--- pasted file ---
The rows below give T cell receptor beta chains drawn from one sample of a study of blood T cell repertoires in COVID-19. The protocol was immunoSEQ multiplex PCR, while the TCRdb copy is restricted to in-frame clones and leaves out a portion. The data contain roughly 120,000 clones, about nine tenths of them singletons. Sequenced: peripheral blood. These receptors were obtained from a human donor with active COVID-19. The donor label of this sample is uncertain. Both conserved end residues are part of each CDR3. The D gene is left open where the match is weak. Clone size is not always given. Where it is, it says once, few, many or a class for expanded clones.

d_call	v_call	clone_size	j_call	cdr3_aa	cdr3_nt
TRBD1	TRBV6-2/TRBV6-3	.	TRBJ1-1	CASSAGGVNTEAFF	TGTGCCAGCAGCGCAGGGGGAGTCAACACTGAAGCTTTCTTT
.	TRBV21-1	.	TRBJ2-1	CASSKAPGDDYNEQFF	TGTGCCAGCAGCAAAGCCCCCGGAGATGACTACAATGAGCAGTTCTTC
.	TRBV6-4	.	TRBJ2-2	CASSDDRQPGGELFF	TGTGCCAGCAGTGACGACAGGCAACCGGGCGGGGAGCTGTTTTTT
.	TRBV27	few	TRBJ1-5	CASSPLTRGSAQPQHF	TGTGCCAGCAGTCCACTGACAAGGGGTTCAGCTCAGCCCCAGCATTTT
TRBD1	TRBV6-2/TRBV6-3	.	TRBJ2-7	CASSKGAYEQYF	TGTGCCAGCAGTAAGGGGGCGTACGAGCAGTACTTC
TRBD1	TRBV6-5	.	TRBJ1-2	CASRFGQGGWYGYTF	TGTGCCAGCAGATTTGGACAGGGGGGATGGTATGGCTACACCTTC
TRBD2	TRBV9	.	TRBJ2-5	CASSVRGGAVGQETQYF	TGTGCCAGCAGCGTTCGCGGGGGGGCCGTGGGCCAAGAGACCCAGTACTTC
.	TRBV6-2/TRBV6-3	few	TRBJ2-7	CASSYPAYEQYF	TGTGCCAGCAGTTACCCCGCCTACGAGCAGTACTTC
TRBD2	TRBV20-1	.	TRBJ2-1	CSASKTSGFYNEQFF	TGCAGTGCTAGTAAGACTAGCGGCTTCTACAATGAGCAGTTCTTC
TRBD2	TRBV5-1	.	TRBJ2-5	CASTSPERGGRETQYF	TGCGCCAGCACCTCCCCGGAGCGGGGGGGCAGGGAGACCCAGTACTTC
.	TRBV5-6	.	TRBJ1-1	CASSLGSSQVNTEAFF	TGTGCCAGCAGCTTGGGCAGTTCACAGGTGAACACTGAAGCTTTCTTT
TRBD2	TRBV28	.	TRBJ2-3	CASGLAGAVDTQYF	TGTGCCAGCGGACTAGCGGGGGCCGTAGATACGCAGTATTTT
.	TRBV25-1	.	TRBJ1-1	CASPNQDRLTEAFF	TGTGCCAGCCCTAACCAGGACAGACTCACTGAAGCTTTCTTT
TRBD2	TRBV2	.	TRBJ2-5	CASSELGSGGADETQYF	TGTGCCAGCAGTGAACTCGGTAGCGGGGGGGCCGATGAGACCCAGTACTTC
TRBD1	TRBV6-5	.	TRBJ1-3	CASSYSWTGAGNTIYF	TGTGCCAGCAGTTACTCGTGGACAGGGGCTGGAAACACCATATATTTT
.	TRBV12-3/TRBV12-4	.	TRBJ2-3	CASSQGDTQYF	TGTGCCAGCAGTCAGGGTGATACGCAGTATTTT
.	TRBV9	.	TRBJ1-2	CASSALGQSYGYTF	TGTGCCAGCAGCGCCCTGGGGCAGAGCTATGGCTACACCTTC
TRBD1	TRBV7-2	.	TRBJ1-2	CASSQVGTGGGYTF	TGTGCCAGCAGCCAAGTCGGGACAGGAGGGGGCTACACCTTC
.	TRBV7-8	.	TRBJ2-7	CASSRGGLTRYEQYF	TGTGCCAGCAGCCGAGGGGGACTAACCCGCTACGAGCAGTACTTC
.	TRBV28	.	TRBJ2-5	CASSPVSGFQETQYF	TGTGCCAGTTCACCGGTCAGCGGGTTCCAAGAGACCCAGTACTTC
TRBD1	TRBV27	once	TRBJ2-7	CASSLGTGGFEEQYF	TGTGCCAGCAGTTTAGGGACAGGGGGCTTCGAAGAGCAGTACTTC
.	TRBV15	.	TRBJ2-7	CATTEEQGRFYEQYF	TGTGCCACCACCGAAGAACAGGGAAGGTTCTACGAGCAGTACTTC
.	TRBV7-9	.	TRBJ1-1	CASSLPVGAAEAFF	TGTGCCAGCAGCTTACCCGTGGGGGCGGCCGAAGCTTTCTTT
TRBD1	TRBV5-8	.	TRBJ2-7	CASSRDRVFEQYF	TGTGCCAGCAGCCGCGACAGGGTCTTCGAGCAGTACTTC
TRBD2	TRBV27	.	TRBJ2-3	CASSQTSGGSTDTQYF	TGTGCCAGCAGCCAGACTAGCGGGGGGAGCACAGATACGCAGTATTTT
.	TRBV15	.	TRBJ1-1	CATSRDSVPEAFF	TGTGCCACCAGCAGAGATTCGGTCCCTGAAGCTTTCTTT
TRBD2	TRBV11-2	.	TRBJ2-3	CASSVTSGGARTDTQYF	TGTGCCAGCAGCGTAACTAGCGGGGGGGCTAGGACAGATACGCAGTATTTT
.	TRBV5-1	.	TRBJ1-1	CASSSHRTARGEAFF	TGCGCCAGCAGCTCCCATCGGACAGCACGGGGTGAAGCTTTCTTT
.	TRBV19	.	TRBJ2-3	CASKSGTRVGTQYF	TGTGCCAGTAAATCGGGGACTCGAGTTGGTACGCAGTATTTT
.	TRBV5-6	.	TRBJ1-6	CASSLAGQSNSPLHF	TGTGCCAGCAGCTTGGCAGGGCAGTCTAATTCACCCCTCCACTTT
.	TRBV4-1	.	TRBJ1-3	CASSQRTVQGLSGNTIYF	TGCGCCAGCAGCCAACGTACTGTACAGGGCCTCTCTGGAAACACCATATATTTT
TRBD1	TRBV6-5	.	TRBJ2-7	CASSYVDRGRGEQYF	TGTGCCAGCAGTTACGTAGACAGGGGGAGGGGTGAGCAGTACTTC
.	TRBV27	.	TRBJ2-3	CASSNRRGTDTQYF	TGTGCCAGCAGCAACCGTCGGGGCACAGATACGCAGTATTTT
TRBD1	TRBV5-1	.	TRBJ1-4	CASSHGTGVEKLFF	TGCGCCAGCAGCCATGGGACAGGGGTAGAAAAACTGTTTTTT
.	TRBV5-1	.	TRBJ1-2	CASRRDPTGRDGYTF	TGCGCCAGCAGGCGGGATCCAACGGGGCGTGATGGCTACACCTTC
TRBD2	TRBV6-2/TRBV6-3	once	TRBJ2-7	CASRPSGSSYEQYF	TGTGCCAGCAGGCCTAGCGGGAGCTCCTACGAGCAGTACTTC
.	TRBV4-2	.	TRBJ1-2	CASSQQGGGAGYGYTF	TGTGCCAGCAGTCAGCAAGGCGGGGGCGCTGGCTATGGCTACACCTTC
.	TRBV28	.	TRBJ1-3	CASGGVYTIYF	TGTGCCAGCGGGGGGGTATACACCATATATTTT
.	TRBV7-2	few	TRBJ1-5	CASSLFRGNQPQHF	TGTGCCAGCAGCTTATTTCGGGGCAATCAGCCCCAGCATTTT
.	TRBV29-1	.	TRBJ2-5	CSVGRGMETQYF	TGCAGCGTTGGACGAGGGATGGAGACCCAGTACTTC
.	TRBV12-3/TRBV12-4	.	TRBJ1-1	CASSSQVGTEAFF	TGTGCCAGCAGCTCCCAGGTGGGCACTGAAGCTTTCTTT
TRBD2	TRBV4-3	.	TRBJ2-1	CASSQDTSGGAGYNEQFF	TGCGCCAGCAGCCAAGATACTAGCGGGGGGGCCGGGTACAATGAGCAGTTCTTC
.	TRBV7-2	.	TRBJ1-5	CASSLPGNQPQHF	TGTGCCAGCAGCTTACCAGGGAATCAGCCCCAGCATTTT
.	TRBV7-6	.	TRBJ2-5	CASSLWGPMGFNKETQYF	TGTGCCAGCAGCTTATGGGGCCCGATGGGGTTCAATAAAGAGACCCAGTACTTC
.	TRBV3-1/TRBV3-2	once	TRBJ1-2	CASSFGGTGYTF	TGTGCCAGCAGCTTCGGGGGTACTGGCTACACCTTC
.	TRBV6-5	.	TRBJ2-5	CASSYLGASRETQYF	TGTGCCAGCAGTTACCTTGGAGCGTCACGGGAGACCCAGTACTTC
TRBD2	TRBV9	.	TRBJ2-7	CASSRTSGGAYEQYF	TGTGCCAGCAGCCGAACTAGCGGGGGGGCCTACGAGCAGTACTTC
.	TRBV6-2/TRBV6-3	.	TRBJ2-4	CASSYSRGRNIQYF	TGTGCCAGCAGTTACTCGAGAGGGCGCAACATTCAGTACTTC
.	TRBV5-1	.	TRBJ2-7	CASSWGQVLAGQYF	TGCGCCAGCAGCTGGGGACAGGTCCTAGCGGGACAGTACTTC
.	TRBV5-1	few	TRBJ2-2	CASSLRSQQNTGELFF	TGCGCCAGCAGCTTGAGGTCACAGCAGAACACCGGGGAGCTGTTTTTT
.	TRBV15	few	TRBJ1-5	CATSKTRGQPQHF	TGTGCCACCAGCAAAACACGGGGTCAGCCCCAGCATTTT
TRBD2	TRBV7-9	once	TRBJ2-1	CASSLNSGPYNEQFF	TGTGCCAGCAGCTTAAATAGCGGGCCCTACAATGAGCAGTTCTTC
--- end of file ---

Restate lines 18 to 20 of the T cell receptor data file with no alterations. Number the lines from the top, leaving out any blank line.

.	TRBV12-3/TRBV12-4	.	TRBJ2-3	CASSQGDTQYF	TGTGCCAGCAGTCAGGGTGATACGCAGTATTTT
.	TRBV9	.	TRBJ1-2	CASSALGQSYGYTF	TGTGCCAGCAGCGCCCTGGGGCAGAGCTATGGCTACACCTTC
TRBD1	TRBV7-2	.	TRBJ1-2	CASSQVGTGGGYTF	TGTGCCAGCAGCCAAGTCGGGACAGGAGGGGGCTACACCTTC